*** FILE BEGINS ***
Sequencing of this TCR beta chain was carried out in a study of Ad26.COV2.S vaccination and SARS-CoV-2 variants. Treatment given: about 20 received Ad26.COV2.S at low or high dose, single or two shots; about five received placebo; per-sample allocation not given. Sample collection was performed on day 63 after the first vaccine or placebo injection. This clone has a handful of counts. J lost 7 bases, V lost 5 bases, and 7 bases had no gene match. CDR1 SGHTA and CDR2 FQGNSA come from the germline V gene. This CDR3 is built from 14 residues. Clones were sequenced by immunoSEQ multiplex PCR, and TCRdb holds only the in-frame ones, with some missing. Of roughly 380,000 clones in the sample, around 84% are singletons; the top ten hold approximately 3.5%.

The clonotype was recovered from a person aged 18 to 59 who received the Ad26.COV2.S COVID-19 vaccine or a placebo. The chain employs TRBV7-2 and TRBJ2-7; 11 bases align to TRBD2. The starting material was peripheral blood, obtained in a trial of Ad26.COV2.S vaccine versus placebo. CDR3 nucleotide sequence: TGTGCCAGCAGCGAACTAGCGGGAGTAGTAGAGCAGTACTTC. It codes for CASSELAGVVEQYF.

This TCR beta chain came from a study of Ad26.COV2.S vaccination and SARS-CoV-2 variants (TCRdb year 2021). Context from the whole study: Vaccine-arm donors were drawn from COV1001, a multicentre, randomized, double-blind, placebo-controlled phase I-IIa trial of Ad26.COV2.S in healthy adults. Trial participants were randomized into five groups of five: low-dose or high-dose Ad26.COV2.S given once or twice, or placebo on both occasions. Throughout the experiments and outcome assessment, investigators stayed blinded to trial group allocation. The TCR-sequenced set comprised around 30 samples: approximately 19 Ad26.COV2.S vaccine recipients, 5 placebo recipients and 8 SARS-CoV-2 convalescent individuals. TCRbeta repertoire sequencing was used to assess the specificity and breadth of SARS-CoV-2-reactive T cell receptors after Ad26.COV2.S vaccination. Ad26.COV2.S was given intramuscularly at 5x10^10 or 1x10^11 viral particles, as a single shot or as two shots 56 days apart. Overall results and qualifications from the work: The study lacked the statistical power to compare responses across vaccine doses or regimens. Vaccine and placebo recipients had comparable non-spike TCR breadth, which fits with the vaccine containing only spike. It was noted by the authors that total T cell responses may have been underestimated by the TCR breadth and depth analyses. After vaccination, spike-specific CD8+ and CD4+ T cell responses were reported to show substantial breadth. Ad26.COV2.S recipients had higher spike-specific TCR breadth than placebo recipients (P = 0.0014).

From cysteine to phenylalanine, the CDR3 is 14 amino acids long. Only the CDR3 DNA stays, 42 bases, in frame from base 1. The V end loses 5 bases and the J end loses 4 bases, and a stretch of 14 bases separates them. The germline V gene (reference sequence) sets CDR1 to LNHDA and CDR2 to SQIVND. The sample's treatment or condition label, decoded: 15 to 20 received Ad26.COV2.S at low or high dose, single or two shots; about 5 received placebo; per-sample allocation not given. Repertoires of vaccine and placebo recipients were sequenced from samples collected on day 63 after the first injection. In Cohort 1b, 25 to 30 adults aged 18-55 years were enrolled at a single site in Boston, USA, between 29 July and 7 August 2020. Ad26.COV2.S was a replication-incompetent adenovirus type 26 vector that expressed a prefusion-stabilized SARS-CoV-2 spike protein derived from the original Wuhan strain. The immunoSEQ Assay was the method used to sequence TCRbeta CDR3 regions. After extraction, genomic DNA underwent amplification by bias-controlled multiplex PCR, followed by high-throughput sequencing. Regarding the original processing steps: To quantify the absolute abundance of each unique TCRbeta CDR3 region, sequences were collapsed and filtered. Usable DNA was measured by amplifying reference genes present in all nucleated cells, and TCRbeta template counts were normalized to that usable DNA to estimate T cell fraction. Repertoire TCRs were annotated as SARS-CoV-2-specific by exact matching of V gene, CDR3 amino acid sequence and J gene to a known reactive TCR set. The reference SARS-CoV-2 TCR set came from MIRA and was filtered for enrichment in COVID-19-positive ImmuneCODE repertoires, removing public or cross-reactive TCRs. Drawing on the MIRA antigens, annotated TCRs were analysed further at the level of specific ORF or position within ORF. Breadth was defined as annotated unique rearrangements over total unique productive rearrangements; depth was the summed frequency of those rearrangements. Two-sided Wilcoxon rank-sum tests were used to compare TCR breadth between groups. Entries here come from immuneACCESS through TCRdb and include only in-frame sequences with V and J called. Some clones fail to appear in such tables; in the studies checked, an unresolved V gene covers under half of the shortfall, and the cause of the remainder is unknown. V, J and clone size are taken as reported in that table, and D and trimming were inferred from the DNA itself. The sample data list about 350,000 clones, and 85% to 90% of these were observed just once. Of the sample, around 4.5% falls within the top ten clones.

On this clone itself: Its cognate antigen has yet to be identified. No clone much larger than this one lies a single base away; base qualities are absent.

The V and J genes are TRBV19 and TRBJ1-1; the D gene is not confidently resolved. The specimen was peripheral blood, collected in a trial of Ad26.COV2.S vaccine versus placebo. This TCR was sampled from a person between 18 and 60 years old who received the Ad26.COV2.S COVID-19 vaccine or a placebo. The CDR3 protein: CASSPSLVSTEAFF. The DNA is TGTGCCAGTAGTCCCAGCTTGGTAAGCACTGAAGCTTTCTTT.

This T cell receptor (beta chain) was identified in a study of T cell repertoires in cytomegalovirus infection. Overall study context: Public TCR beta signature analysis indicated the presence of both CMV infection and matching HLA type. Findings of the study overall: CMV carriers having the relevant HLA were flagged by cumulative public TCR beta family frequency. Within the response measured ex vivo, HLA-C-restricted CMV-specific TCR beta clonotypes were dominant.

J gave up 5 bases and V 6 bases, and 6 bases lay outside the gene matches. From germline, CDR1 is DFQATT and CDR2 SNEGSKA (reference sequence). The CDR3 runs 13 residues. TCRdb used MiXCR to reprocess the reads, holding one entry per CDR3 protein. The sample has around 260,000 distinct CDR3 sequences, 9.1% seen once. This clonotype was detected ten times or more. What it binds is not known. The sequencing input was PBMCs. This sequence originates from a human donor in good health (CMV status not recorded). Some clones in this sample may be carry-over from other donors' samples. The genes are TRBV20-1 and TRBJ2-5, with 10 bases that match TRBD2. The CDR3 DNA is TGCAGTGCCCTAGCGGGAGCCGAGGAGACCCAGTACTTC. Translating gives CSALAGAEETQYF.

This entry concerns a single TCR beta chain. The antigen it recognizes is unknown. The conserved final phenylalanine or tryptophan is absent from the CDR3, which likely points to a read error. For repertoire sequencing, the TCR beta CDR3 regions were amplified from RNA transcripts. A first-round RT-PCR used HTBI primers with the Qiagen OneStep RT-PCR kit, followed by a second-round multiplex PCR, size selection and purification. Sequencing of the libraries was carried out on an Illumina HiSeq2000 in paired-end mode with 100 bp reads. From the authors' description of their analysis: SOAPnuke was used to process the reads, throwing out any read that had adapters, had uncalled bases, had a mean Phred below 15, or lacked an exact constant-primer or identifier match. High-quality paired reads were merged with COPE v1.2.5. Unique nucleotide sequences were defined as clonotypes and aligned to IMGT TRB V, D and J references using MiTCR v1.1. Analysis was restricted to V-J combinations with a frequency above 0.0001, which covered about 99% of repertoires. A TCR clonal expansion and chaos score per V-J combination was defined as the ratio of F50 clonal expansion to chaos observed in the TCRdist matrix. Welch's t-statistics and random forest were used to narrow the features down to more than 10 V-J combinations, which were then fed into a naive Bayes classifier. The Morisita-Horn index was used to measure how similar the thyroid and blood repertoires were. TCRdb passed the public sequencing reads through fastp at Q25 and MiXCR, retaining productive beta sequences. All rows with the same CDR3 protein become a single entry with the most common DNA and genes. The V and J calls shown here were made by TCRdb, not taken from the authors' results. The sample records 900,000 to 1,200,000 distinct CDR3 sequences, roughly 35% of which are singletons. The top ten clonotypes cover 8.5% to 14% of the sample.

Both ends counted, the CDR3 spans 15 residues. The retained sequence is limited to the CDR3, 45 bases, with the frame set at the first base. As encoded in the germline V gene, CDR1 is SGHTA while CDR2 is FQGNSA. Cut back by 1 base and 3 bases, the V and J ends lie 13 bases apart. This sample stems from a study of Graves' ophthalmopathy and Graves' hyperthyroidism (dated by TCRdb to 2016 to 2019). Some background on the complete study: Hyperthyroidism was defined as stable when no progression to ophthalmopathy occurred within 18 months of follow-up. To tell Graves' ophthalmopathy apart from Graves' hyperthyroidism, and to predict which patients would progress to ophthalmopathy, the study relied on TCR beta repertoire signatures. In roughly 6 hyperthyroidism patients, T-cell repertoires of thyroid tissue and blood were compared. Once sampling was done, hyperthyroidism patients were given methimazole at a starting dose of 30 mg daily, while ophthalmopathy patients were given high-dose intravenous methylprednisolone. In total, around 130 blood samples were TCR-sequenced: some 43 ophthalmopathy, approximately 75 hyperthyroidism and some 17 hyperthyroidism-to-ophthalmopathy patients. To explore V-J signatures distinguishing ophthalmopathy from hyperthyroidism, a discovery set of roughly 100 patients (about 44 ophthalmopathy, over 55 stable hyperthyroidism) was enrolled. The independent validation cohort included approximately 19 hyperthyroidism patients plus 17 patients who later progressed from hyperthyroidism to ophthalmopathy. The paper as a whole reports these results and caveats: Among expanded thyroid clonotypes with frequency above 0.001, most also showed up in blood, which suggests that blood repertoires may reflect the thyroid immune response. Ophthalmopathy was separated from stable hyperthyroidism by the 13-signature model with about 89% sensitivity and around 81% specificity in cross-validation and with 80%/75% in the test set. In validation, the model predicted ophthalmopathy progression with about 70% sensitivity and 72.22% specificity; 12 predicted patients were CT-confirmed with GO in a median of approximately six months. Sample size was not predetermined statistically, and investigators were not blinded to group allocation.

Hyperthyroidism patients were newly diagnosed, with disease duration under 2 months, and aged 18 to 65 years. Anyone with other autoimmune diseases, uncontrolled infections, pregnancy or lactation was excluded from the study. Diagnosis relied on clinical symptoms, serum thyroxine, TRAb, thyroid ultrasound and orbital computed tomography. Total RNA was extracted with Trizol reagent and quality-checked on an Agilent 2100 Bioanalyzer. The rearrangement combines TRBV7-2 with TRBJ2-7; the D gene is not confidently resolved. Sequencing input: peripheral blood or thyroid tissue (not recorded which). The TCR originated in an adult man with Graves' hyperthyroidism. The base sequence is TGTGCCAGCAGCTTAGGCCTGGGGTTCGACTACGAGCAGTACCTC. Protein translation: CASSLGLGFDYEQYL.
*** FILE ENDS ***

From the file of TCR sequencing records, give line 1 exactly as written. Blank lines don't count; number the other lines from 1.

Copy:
Sequencing of this TCR beta chain was carried out in a study of Ad26.COV2.S vaccination and SARS-CoV-2 variants. Treatment given: about 20 received Ad26.COV2.S at low or high dose, single or two shots; about five received placebo; per-sample allocation not given. Sample collection was performed on day 63 after the first vaccine or placebo injection. This clone has a handful of counts. J lost 7 bases, V lost 5 bases, and 7 bases had no gene match. CDR1 SGHTA and CDR2 FQGNSA come from the germline V gene. This CDR3 is built from 14 residues. Clones were sequenced by immunoSEQ multiplex PCR, and TCRdb holds only the in-frame ones, with some missing. Of roughly 380,000 clones in the sample, around 84% are singletons; the top ten hold approximately 3.5%.